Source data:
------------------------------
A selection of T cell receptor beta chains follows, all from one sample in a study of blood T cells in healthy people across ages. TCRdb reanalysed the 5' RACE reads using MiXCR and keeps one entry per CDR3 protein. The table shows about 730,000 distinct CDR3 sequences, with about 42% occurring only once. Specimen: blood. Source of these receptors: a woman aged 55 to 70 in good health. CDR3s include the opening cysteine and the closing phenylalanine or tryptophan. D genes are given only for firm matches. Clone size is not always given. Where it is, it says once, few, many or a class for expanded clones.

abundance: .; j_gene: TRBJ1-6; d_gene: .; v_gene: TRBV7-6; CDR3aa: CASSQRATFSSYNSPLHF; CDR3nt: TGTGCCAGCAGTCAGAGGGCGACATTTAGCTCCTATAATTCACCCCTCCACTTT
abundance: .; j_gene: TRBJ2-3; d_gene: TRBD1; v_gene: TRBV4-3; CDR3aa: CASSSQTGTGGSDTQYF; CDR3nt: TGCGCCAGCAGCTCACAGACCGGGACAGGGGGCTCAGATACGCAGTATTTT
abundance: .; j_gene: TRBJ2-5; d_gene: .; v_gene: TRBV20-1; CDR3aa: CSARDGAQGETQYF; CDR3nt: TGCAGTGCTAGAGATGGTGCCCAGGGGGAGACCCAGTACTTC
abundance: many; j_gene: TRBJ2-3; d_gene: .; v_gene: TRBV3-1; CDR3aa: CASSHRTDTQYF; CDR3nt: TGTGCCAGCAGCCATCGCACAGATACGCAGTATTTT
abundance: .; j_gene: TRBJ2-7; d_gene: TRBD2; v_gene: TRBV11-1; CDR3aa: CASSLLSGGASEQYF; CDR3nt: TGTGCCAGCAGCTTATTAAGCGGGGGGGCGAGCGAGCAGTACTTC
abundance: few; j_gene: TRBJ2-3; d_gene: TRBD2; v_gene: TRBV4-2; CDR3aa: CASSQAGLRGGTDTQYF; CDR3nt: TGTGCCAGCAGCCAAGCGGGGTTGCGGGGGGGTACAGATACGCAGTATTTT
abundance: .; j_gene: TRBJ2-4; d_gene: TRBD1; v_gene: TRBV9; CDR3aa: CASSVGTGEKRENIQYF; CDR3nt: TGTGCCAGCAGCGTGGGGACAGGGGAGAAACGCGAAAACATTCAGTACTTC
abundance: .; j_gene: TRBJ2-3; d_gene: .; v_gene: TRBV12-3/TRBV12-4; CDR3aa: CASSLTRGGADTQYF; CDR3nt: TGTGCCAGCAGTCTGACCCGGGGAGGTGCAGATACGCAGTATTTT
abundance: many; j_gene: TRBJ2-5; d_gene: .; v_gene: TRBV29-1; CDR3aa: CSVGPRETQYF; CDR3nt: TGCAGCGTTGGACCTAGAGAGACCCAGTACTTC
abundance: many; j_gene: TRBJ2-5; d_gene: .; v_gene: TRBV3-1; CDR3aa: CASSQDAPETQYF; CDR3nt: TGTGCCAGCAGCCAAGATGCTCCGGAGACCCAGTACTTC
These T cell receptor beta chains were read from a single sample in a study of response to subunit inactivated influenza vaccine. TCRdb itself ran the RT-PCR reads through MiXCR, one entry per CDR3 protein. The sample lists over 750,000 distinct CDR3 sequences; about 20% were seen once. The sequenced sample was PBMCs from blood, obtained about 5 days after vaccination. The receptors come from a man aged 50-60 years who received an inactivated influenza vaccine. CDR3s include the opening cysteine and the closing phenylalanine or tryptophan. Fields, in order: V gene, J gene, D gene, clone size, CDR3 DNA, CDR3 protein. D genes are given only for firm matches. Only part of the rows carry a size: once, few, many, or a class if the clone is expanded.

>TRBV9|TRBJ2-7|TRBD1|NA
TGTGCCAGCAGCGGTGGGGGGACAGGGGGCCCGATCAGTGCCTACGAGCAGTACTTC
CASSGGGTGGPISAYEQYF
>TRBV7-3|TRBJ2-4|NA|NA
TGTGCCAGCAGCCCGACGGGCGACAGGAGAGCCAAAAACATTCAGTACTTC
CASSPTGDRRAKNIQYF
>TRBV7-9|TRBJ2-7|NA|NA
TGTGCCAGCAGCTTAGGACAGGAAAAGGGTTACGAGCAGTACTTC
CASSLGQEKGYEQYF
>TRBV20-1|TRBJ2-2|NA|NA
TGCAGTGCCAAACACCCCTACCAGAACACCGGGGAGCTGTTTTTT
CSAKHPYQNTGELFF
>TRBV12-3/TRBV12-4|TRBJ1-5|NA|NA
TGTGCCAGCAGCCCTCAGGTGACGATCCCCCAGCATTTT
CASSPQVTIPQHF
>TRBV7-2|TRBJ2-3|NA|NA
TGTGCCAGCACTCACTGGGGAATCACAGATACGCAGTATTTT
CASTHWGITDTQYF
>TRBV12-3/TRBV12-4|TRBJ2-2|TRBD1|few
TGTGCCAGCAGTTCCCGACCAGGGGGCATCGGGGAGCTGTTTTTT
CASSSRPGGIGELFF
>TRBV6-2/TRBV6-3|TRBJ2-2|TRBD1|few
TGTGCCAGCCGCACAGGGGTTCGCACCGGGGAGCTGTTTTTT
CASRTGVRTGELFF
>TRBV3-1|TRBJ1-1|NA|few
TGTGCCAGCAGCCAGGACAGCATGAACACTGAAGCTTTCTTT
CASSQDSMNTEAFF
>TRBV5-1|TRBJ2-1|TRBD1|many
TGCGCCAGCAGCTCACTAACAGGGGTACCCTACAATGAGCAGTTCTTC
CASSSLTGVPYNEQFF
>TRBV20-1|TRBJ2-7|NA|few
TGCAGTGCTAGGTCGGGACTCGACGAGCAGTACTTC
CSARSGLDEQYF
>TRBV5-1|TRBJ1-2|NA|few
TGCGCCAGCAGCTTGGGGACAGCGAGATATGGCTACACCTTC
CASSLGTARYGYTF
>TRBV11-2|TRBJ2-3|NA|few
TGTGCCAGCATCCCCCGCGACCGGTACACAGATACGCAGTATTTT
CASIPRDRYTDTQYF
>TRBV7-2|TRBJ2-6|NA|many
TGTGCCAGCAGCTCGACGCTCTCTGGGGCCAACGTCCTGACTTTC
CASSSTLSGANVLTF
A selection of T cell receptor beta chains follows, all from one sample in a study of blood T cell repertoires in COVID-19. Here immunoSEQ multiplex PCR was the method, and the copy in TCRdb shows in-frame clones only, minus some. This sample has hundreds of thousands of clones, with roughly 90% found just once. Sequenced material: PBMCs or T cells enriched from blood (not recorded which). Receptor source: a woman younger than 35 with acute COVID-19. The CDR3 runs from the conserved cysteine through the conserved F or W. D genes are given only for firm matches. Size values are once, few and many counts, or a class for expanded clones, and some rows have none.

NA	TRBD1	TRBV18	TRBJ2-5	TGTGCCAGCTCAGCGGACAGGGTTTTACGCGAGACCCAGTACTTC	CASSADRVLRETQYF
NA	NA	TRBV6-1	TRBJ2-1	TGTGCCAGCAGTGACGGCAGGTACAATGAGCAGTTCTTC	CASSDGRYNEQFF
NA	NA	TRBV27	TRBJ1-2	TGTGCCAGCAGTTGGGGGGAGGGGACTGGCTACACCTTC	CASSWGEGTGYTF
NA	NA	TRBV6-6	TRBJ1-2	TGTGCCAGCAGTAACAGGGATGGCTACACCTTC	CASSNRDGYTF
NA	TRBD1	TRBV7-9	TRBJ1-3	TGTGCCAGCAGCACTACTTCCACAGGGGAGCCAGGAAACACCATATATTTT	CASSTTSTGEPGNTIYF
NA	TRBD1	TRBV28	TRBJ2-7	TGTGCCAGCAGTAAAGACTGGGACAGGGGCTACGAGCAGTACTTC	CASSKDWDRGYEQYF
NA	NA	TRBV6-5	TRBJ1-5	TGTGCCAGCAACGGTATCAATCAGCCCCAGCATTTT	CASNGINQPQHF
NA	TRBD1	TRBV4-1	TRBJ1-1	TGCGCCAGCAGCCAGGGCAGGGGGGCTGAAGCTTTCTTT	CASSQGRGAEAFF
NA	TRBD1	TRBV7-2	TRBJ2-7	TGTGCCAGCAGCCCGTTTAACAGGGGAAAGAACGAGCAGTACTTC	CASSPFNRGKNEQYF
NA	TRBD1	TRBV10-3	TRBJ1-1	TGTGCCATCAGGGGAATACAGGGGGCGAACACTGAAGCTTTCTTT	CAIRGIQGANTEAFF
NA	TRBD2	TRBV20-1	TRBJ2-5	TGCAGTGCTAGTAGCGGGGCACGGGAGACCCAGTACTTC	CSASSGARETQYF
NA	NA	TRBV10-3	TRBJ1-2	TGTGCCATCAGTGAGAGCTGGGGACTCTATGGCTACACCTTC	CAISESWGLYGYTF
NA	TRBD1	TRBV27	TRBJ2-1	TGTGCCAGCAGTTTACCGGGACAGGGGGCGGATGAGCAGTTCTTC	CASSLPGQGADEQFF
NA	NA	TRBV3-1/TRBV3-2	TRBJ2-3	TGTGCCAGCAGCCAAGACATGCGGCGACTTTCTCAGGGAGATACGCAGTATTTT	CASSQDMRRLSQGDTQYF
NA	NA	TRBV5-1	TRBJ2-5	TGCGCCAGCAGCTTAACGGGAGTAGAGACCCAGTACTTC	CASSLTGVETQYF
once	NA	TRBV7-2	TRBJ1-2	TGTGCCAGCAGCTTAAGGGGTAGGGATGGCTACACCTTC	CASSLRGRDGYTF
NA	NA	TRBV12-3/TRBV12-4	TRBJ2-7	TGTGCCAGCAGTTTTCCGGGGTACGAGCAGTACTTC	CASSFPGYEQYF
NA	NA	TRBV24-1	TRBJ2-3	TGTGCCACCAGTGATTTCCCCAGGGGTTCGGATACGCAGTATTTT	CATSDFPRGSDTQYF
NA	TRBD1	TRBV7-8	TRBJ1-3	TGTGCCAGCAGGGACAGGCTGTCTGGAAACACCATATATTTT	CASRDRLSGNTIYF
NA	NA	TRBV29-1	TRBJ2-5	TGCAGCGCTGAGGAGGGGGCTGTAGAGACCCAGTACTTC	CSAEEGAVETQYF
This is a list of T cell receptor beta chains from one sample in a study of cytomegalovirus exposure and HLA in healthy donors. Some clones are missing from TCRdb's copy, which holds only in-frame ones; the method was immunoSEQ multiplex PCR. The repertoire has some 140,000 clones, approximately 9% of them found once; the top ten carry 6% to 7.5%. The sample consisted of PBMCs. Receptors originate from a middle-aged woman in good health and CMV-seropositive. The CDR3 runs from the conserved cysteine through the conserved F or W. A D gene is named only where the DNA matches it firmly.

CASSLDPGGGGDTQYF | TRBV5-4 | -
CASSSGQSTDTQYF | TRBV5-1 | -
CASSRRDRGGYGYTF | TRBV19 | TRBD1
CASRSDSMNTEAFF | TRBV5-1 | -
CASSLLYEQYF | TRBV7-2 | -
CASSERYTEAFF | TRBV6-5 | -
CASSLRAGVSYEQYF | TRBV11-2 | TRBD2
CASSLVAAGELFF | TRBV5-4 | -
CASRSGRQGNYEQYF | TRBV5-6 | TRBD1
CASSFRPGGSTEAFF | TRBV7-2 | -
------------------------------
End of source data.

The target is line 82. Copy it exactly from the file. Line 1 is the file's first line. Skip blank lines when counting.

CASSERYTEAFF | TRBV6-5 | -